October 12, 2010
October 12, 2010
October 12, 2010
Efforts by German President Christian Wulff and Chancellor Angela Merkel to calm the heated debate over Muslim immigration that has been raging in Germany for weeks appear to have been undermined by the governor of Bavaria, Horst Seehofer, who made some incendiary comments about Muslim immigrants over the weekend.
“It’s clear that immigrants from other cultures such as Turkey and Arabic countries have more difficulties. From that I draw the conclusion that we don’t need additional immigration from other cultures,” Seehofer, who is leader of the Christian Social Union (CSU), the Bavarian sister party of Merkel’s Christian Democratic Union (CDU), told Focus magazine in an interview published on Monday.
“I don’t agree with demands for increased immigration from foreign cultures,” Seehofer added. “We have to deal with the people who already live here. Eighty to 90 percent of them are well integrated. But we must get tougher on those who refuse to integrate.”
Seehofer’s comments fanned a debate that has become increasingly fractious since Bundesbank board member Thilo Sarrazin published a book in late August claiming that Germany was in decline because of a rapidly growing underclass of poorly educated Muslims unwilling to integrate themselves into German society. Sarrazin has since resigned from the Bundesbank after the bank launched proceedings to have him dismissed for the comments. Sarrazin’s remarks were widely condemned by politicians and media commentators as racist and inflammatory, but were supported by many Germans, according to a number of surveys.
The opposition Greens accused Seehofer of “incendiary far-right populism,” and Merkel’s integration commissioner, Maria Böhmer, said she was shocked at his comments. “One can’t place people from another culture under such blanket suspicion. That alienates them and counteracts all efforts at integration,” she told the mass-circulation Bild newspaper on Monday.
‘Defamatory and Unacceptable’
Kenan Kolat, the head of the Turkish Community in Germany, demanded that Seehofer apologize and called his remarks “defamatory and unacceptable.”
German media commentators say Seehofer may have made the comments because he wanted to boost flagging support for his CSU in Bavaria or to enhance his standing against popular Defense Minister Karl-Theodor zu Guttenberg, who is seen as Seehofer’s main rival in the CSU.
Whatever his reasons, the comments have fanned a debate just as Wulff and Merkel were trying to defuse it. Wulff said in his speech marking the 20th anniversary of German unification on Oct. 3 that Islam was part of Germany, and both Merkel and Turkish Prime Minister Recep Tayyip Erdogan called for the better integration of Turks in talks in Berlin on Saturday. Both had attended a football match between Germany and Turkey on Friday night, at which Erdogan had worn a scarf bearing both the German and Turkish colors, in an apparent signal to the more than 2 million people of Turkish descent living in Germany to embrace their chosen homeland and integrate themselves.
Some commentators said the match itself reinforced the impression that many Turks are living in a parallel society in Germany. The Turkish team, which lost 3-0, was cheered on by some 30,000 supporters, most of whom were Turkish immigrants or the children of immigrants who had grown up in Germany. They whistled their disapproval whenever one of Germany’s best players, midfielder Mesut Özil, who is of Turkish origin as well, was on the ball. He scored one of the goals.
Writing in the Monday editions of Germany’s newspapers, several media commentators say Seehofer’s comments were unhelpful…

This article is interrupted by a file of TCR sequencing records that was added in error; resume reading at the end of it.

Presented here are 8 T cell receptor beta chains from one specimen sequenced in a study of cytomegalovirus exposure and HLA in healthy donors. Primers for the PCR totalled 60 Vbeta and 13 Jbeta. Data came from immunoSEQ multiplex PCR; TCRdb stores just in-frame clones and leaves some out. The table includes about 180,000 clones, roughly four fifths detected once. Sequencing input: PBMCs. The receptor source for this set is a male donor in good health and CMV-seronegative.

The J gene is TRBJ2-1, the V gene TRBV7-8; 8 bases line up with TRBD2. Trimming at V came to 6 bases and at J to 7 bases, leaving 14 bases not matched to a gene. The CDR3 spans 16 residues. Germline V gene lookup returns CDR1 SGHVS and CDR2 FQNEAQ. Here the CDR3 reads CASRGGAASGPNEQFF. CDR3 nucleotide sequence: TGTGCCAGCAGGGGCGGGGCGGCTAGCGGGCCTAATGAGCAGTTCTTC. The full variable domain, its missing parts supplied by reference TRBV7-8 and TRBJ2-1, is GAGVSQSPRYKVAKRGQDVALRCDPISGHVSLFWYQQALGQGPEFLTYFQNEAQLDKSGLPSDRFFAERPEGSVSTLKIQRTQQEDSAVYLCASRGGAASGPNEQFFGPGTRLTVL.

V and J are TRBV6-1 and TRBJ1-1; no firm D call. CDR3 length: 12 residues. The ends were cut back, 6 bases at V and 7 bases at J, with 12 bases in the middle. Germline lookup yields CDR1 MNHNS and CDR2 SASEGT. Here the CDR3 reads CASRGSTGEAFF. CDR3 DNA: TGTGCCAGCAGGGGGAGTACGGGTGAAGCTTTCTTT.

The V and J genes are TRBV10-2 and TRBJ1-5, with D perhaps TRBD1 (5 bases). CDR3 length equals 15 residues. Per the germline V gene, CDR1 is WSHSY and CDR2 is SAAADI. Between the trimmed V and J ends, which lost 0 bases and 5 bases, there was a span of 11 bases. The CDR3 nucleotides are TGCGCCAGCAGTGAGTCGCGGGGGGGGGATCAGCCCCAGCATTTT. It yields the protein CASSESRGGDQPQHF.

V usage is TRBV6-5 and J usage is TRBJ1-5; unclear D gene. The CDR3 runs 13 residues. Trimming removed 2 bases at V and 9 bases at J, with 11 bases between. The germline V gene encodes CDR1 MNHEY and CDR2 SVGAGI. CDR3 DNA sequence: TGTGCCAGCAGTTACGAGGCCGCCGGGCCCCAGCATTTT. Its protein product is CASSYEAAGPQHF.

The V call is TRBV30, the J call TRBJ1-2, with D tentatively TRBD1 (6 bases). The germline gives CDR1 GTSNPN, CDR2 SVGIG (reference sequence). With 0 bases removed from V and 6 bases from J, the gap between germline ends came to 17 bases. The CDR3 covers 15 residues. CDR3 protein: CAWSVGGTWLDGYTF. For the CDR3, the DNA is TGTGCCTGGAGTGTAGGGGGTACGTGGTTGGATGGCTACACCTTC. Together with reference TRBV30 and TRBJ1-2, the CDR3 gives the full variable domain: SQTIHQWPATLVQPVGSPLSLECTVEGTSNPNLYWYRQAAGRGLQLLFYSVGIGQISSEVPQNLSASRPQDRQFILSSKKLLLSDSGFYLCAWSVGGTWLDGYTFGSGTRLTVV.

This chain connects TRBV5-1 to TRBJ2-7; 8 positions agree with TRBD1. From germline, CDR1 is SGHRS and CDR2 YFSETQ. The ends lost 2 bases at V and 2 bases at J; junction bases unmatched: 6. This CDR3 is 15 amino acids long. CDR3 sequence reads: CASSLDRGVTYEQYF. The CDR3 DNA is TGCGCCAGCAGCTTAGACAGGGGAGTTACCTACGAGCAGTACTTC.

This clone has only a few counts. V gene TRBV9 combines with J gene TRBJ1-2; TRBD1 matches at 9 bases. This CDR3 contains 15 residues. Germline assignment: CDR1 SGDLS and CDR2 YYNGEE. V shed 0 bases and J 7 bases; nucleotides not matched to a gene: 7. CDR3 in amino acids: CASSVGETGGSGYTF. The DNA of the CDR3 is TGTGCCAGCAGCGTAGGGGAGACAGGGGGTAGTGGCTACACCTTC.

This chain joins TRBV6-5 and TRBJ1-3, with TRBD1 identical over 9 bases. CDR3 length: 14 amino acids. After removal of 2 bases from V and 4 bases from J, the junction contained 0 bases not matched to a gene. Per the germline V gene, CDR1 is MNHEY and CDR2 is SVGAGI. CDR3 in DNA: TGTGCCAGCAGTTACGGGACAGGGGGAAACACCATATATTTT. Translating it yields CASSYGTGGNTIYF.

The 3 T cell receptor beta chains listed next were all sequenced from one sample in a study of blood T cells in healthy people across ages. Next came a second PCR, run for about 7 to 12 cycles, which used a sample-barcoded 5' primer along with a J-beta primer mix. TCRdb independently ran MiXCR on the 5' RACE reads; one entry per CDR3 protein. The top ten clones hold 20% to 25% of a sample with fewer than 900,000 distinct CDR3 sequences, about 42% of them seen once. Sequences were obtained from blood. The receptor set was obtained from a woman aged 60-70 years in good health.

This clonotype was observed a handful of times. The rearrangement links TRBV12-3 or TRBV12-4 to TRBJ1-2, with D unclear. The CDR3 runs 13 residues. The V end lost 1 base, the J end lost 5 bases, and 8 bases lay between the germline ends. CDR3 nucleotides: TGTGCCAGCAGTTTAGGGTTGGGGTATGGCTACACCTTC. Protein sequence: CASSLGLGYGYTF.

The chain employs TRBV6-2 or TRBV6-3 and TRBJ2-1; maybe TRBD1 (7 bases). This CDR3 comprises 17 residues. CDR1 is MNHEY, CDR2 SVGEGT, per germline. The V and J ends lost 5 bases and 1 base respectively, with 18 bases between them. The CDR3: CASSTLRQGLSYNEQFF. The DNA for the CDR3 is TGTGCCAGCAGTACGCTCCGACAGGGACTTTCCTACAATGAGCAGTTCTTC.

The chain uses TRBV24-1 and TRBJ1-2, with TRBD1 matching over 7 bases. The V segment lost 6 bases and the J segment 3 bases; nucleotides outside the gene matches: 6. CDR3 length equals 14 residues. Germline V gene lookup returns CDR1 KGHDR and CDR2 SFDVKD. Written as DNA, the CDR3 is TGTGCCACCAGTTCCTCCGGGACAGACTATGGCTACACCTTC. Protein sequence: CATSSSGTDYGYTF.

October 12, 2010
When anthropologists visited the island of Dobu in Papua New Guinea in the 1930s they found a society radically different from those in the West. The Dobu appeared to center their lives around black magic, casting spells on their neighbors in order to weaken and possibly kill them, and then steal their crops. This fixation with magic bred extreme poverty, cruelty and suspicion, with mistrust exacerbated by the belief that spells were most effective when used against the people known most intimately.
For Sam Harris, philosopher, neuroscientist and author of the best-selling The End of Faith and Letter to a Christian Nation, the Dobu tribe is an extreme example of a society whose moral values are wrong. In his new book, The Moral Landscape: How Science Can Determine Human Values, Harris sets out why he believes values are not, as is widely held, subjective and culture-dependent. Instead, he says, values are a certain kind of fact — facts about the well-being of conscious creatures — and that they can therefore, at least in principle, be objectively evaluated. The “moral landscape” of the title is the concept that certain moral systems will produce “peaks” of human well-being while others, such as that of the Dobu, will lead to societies characterized by a slough of suffering. Harris maintains that it is possible to determine objectively that the former are better than the latter.
Harris is not the first person to advocate an objective basis for morality. The biologist E. O. Wilson, for example, has previously explained how he believes moral principles can be demonstrated as arising objectively from human biological and cultural evolution. But in arguing that there is an objective basis to morality, Harris puts himself at odds with a principle put forward by the 18th century philosopher David Hume and regarded as inviolable by many philosophers and scientists today: the idea that statements about how things ought to be cannot be derived from statements about what is true. In other words, it is impossible to derive values from facts.
Harris dismisses both this reasoning and the objection that there are no grounds for favoring his moral framework over any other. He takes it to be essentially self-evident that morality is about well-being, arguing that some practices, such as forcing women to dress head to toe in a burqa, are bound to reduce well-being. In Harris’s view, it is not right to treat all cultural practices as being equally valid and maintains that multiculturalism and moral relativism are wrong.